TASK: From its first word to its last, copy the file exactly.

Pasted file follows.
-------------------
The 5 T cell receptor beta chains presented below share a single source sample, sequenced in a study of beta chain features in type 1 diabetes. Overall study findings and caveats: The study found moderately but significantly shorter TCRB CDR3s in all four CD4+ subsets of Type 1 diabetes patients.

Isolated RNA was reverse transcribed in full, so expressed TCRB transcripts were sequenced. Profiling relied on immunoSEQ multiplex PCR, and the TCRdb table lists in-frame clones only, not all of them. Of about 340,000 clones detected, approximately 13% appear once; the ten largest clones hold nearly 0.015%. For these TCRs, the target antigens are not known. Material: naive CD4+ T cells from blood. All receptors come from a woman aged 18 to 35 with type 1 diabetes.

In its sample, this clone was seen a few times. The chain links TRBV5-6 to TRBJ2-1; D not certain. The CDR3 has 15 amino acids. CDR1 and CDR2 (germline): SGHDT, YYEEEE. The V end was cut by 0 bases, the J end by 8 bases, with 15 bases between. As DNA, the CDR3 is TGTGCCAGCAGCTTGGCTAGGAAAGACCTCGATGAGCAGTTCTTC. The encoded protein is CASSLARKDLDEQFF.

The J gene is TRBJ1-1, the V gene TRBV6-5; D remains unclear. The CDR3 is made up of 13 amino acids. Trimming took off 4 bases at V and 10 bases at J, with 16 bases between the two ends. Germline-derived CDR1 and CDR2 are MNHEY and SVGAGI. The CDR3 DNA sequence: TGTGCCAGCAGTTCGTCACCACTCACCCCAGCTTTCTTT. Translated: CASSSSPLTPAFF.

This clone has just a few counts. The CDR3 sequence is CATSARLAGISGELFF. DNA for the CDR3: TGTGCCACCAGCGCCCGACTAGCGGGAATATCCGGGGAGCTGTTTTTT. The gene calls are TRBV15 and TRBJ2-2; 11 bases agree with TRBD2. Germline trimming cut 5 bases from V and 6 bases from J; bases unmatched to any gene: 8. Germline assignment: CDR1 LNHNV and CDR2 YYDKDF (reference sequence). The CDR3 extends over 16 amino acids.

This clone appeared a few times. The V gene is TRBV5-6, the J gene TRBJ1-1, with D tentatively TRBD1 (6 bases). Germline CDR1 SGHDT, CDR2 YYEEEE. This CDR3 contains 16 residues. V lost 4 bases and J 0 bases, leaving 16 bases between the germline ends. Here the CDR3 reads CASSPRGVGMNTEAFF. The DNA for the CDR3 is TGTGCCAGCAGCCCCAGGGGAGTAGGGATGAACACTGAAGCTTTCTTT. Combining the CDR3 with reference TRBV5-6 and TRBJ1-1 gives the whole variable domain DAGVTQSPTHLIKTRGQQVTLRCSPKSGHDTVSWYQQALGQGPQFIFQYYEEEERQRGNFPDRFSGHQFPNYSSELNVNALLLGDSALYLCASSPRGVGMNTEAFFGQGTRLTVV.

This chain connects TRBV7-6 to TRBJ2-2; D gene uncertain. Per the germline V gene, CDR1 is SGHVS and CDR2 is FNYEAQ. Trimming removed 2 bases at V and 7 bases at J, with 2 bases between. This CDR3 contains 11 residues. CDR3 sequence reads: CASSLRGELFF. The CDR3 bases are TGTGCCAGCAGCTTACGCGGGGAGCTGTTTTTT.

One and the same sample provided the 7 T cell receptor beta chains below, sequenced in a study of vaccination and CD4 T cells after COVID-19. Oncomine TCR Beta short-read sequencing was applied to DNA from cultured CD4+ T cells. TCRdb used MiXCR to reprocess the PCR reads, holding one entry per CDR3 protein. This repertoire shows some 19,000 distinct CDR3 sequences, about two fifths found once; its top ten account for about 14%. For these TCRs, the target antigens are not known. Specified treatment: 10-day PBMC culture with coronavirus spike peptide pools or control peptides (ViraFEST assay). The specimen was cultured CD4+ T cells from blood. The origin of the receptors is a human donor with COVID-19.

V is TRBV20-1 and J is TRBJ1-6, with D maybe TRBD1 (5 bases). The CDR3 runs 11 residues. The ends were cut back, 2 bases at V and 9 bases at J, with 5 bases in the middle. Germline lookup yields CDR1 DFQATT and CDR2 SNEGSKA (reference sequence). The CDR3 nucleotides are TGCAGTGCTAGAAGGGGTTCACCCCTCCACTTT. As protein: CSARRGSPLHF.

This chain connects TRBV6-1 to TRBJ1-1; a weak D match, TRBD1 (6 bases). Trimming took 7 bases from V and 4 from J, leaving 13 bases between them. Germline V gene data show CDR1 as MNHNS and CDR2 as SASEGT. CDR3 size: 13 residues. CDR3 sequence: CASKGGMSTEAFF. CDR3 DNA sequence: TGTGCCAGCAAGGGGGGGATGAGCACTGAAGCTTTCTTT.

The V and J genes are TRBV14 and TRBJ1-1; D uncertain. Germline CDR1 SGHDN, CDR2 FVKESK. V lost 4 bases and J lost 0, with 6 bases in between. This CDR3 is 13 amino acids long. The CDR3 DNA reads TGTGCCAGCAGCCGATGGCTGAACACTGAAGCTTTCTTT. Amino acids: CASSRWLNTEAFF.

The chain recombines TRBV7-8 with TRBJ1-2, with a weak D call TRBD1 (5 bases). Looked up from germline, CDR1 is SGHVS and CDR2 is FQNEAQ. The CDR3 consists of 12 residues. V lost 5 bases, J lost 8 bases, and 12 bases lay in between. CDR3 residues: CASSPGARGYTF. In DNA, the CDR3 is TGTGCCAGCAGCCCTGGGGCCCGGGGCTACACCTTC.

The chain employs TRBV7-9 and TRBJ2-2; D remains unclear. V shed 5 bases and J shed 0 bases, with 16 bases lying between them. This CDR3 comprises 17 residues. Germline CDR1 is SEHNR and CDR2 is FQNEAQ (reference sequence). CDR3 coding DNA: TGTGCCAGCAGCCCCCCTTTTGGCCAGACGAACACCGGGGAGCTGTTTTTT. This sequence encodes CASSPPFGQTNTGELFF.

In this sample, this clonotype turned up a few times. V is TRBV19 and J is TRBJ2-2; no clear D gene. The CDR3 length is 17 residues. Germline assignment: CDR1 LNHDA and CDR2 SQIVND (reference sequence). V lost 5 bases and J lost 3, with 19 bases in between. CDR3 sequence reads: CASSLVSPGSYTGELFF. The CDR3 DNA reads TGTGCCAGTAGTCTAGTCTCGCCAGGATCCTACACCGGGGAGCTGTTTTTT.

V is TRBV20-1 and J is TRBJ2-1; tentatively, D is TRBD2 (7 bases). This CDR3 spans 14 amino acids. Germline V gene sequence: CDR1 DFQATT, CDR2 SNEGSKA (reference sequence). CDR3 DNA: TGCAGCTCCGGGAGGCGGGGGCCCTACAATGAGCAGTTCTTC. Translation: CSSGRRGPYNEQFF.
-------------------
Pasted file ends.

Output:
The 5 T cell receptor beta chains presented below share a single source sample, sequenced in a study of beta chain features in type 1 diabetes. Overall study findings and caveats: The study found moderately but significantly shorter TCRB CDR3s in all four CD4+ subsets of Type 1 diabetes patients.

Isolated RNA was reverse transcribed in full, so expressed TCRB transcripts were sequenced. Profiling relied on immunoSEQ multiplex PCR, and the TCRdb table lists in-frame clones only, not all of them. Of about 340,000 clones detected, approximately 13% appear once; the ten largest clones hold nearly 0.015%. For these TCRs, the target antigens are not known. Material: naive CD4+ T cells from blood. All receptors come from a woman aged 18 to 35 with type 1 diabetes.

In its sample, this clone was seen a few times. The chain links TRBV5-6 to TRBJ2-1; D not certain. The CDR3 has 15 amino acids. CDR1 and CDR2 (germline): SGHDT, YYEEEE. The V end was cut by 0 bases, the J end by 8 bases, with 15 bases between. As DNA, the CDR3 is TGTGCCAGCAGCTTGGCTAGGAAAGACCTCGATGAGCAGTTCTTC. The encoded protein is CASSLARKDLDEQFF.

The J gene is TRBJ1-1, the V gene TRBV6-5; D remains unclear. The CDR3 is made up of 13 amino acids. Trimming took off 4 bases at V and 10 bases at J, with 16 bases between the two ends. Germline-derived CDR1 and CDR2 are MNHEY and SVGAGI. The CDR3 DNA sequence: TGTGCCAGCAGTTCGTCACCACTCACCCCAGCTTTCTTT. Translated: CASSSSPLTPAFF.

This clone has just a few counts. The CDR3 sequence is CATSARLAGISGELFF. DNA for the CDR3: TGTGCCACCAGCGCCCGACTAGCGGGAATATCCGGGGAGCTGTTTTTT. The gene calls are TRBV15 and TRBJ2-2; 11 bases agree with TRBD2. Germline trimming cut 5 bases from V and 6 bases from J; bases unmatched to any gene: 8. Germline assignment: CDR1 LNHNV and CDR2 YYDKDF (reference sequence). The CDR3 extends over 16 amino acids.

This clone appeared a few times. The V gene is TRBV5-6, the J gene TRBJ1-1, with D tentatively TRBD1 (6 bases). Germline CDR1 SGHDT, CDR2 YYEEEE. This CDR3 contains 16 residues. V lost 4 bases and J 0 bases, leaving 16 bases between the germline ends. Here the CDR3 reads CASSPRGVGMNTEAFF. The DNA for the CDR3 is TGTGCCAGCAGCCCCAGGGGAGTAGGGATGAACACTGAAGCTTTCTTT. Combining the CDR3 with reference TRBV5-6 and TRBJ1-1 gives the whole variable domain DAGVTQSPTHLIKTRGQQVTLRCSPKSGHDTVSWYQQALGQGPQFIFQYYEEEERQRGNFPDRFSGHQFPNYSSELNVNALLLGDSALYLCASSPRGVGMNTEAFFGQGTRLTVV.

This chain connects TRBV7-6 to TRBJ2-2; D gene uncertain. Per the germline V gene, CDR1 is SGHVS and CDR2 is FNYEAQ. Trimming removed 2 bases at V and 7 bases at J, with 2 bases between. This CDR3 contains 11 residues. CDR3 sequence reads: CASSLRGELFF. The CDR3 bases are TGTGCCAGCAGCTTACGCGGGGAGCTGTTTTTT.

One and the same sample provided the 7 T cell receptor beta chains below, sequenced in a study of vaccination and CD4 T cells after COVID-19. Oncomine TCR Beta short-read sequencing was applied to DNA from cultured CD4+ T cells. TCRdb used MiXCR to reprocess the PCR reads, holding one entry per CDR3 protein. This repertoire shows some 19,000 distinct CDR3 sequences, about two fifths found once; its top ten account for about 14%. For these TCRs, the target antigens are not known. Specified treatment: 10-day PBMC culture with coronavirus spike peptide pools or control peptides (ViraFEST assay). The specimen was cultured CD4+ T cells from blood. The origin of the receptors is a human donor with COVID-19.

V is TRBV20-1 and J is TRBJ1-6, with D maybe TRBD1 (5 bases). The CDR3 runs 11 residues. The ends were cut back, 2 bases at V and 9 bases at J, with 5 bases in the middle. Germline lookup yields CDR1 DFQATT and CDR2 SNEGSKA (reference sequence). The CDR3 nucleotides are TGCAGTGCTAGAAGGGGTTCACCCCTCCACTTT. As protein: CSARRGSPLHF.

This chain connects TRBV6-1 to TRBJ1-1; a weak D match, TRBD1 (6 bases). Trimming took 7 bases from V and 4 from J, leaving 13 bases between them. Germline V gene data show CDR1 as MNHNS and CDR2 as SASEGT. CDR3 size: 13 residues. CDR3 sequence: CASKGGMSTEAFF. CDR3 DNA sequence: TGTGCCAGCAAGGGGGGGATGAGCACTGAAGCTTTCTTT.

The V and J genes are TRBV14 and TRBJ1-1; D uncertain. Germline CDR1 SGHDN, CDR2 FVKESK. V lost 4 bases and J lost 0, with 6 bases in between. This CDR3 is 13 amino acids long. The CDR3 DNA reads TGTGCCAGCAGCCGATGGCTGAACACTGAAGCTTTCTTT. Amino acids: CASSRWLNTEAFF.

The chain recombines TRBV7-8 with TRBJ1-2, with a weak D call TRBD1 (5 bases). Looked up from germline, CDR1 is SGHVS and CDR2 is FQNEAQ. The CDR3 consists of 12 residues. V lost 5 bases, J lost 8 bases, and 12 bases lay in between. CDR3 residues: CASSPGARGYTF. In DNA, the CDR3 is TGTGCCAGCAGCCCTGGGGCCCGGGGCTACACCTTC.

The chain employs TRBV7-9 and TRBJ2-2; D remains unclear. V shed 5 bases and J shed 0 bases, with 16 bases lying between them. This CDR3 comprises 17 residues. Germline CDR1 is SEHNR and CDR2 is FQNEAQ (reference sequence). CDR3 coding DNA: TGTGCCAGCAGCCCCCCTTTTGGCCAGACGAACACCGGGGAGCTGTTTTTT. This sequence encodes CASSPPFGQTNTGELFF.

In this sample, this clonotype turned up a few times. V is TRBV19 and J is TRBJ2-2; no clear D gene. The CDR3 length is 17 residues. Germline assignment: CDR1 LNHDA and CDR2 SQIVND (reference sequence). V lost 5 bases and J lost 3, with 19 bases in between. CDR3 sequence reads: CASSLVSPGSYTGELFF. The CDR3 DNA reads TGTGCCAGTAGTCTAGTCTCGCCAGGATCCTACACCGGGGAGCTGTTTTTT.

V is TRBV20-1 and J is TRBJ2-1; tentatively, D is TRBD2 (7 bases). This CDR3 spans 14 amino acids. Germline V gene sequence: CDR1 DFQATT, CDR2 SNEGSKA (reference sequence). CDR3 DNA: TGCAGCTCCGGGAGGCGGGGGCCCTACAATGAGCAGTTCTTC. Translation: CSSGRRGPYNEQFF.